Adipose derived stem cells will on average have many more MSCs per mL than bone marrow aspirate, but adipose-MSCs may play a more important role in their capabilities as an extra-cellular matrix. Newer research is showing the importance of the ECM in terms of cartilage regeneration and the support of chondrocytes. Amable et al. studied protein synthesis and secretion in human MSCs from bone marrow, adipose and Wharton's jelly (umbilical cord) and determined that:
"Regarding extracellular matrix components, AT-MSCs (Adipose) secreted the highest amounts of collagen I, II, III and IV and WJ-MSCs (Umbilical Cord) did not secrete any detectable amounts of collagen II and IV... Collagen II is the most abundant protein in articular and hyaline cartilage; therefore WJ-MSCs would not be appropriate for cartilage regeneration since it would generate a fibrous tissue due to its higher collagen III secretion."
So, it is with the goal of cartilage specific stem cells and an ample and specific extra-cellular matrix, that we will typically use both bone marrow and adipose autologous tissues in large joints in particular.
Does Boulder Biologics offer IV stem cell therapies?
No, IV stem cell therapies are not offered at Boulder Biologics. Research is ongoing regarding the efficacies of IV stem cell therapies for diseases such as stroke and myocardial infarction. Studies have revealed the most of any stem cells given via IV, end up being trapped in the lung in rats (83% ± 6.3% SD), making this a poor choice compared to direct injection as done in orthopedic stem cell therapies. More concerns have arisen concerning stroke and vascular obstruction risks from intra-vascular administered mesenchymal stem cells. Considering that there is a 25% prevalance of patent foramen ovale in the general population, there is added risk of right to left heart migration leading to potential for embolic phenomenon in patients. We advise all patients to be extremely cautious of any clinics offering outpatient IV stem cell therapies unless being done in a research setting.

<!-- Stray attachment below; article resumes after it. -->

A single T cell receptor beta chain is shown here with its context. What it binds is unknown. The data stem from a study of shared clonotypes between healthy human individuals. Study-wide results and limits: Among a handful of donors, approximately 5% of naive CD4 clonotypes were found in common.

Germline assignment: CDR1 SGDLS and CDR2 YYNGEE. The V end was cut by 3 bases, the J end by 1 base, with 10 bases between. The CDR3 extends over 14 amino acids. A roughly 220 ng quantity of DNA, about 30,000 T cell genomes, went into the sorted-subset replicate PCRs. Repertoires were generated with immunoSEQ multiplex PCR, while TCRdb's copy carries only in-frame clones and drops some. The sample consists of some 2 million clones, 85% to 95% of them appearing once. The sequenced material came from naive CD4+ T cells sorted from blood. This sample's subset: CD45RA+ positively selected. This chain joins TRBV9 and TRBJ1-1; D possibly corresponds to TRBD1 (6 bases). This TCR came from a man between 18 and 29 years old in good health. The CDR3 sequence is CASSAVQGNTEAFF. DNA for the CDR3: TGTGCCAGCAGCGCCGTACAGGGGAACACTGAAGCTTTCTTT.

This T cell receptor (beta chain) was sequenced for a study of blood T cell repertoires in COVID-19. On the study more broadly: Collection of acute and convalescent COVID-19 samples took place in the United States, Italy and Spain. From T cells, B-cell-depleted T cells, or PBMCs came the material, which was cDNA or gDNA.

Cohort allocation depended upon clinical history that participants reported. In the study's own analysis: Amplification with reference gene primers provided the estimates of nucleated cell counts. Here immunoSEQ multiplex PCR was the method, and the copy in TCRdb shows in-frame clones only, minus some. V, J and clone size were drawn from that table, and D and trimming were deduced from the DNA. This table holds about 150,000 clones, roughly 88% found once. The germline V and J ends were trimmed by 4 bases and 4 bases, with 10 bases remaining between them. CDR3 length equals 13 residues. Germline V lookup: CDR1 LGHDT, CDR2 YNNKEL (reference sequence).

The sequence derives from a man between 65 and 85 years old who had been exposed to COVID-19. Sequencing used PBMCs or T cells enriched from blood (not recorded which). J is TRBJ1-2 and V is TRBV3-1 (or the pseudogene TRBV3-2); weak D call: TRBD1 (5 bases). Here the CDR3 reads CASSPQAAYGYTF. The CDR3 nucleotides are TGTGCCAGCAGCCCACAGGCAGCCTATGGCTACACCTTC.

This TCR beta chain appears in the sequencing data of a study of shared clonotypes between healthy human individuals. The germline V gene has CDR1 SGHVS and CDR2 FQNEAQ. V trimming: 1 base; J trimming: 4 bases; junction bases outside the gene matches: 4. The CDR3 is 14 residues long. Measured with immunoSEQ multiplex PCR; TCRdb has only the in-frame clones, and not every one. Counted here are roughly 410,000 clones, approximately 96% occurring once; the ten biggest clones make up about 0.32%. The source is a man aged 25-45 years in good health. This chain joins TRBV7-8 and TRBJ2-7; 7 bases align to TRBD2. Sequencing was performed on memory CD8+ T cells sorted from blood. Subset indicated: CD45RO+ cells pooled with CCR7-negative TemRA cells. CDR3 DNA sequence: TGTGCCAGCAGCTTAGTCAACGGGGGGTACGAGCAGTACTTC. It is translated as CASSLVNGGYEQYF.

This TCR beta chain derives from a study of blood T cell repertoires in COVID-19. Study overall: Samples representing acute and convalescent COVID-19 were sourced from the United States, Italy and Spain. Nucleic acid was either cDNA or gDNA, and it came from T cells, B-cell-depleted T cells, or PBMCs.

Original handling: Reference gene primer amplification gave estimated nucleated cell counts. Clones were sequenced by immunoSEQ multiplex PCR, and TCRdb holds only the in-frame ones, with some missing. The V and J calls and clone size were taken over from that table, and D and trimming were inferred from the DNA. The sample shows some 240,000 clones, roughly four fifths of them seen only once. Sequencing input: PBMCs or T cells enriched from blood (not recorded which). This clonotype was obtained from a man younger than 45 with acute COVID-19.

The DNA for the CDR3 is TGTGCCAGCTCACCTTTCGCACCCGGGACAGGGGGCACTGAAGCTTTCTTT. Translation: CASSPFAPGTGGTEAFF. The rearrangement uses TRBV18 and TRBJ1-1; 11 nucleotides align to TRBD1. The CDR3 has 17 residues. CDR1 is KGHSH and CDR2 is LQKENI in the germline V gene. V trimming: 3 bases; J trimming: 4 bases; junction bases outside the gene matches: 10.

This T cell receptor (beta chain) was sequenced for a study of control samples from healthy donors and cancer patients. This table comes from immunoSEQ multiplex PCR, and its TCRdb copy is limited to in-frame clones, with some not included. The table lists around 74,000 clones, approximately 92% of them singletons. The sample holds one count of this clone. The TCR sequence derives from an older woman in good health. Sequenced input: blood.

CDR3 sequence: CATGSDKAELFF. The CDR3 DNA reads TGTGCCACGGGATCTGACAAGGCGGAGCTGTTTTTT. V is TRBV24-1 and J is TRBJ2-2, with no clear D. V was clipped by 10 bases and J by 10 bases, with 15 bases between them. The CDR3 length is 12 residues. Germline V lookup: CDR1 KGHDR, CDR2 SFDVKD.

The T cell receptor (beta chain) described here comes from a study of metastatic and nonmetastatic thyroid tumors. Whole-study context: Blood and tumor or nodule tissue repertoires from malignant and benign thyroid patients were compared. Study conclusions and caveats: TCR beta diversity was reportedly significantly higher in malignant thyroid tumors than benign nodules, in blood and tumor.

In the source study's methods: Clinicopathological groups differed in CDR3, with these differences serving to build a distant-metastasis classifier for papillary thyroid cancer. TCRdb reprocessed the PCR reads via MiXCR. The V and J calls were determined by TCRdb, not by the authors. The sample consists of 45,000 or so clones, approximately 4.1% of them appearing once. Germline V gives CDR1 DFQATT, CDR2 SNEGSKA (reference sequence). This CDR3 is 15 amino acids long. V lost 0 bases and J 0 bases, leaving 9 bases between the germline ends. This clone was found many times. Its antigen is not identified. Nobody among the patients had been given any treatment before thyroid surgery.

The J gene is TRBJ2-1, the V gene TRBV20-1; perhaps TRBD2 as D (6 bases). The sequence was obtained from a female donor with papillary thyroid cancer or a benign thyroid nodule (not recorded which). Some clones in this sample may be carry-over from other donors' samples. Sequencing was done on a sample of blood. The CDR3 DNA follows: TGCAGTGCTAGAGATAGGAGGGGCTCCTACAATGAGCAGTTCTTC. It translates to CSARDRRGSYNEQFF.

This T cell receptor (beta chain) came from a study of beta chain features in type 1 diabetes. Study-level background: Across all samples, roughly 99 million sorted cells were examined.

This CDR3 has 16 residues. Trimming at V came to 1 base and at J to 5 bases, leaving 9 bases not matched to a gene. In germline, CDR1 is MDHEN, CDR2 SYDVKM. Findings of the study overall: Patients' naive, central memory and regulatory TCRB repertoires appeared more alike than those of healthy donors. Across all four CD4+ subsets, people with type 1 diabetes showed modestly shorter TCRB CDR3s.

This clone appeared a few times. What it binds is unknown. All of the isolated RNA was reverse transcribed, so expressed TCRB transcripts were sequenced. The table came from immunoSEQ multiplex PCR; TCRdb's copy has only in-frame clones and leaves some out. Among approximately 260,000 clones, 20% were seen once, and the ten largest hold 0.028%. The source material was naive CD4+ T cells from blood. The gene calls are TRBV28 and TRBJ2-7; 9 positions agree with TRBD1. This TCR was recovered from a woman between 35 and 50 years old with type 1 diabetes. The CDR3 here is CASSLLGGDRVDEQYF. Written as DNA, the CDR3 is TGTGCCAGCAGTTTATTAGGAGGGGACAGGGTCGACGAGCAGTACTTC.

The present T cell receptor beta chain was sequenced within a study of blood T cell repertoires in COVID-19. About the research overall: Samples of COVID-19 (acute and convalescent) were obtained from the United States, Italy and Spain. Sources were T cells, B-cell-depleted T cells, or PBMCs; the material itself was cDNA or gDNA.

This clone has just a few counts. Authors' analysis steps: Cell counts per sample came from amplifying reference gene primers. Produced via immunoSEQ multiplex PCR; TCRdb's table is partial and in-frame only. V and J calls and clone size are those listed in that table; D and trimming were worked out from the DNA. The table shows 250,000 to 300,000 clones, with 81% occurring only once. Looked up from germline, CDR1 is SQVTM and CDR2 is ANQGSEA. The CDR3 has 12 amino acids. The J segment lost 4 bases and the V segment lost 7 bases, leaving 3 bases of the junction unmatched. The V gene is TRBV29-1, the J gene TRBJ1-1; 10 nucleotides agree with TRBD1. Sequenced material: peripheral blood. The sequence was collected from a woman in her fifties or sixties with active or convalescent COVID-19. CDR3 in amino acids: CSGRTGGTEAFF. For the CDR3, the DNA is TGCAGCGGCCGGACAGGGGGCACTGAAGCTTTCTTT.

What is flow cytometry and what is it used for with stem cell therapy? Does Boulder Biologics use flow cytometry?
A flow cytometer is a lab device that uses laser precision optics to give accurate cell counts and quantitative assessments of cell viability, apoptosis and antibody labelling for cell type determination. Flow cytometry is used to determine cell count yields for patients and cell viability for stem cell therapy. We are able to scientifically perfect stem cell protocols by ensuring good cell yields and viability.
Yes, Boulder Biologics is using flow cytometry in-house and is able to provide patients with individualized flow cytometry results for their stem cell therapy.
Does insurance cover stem cell therapies?
Stem cell therapies are generally not covered by insurance at this time.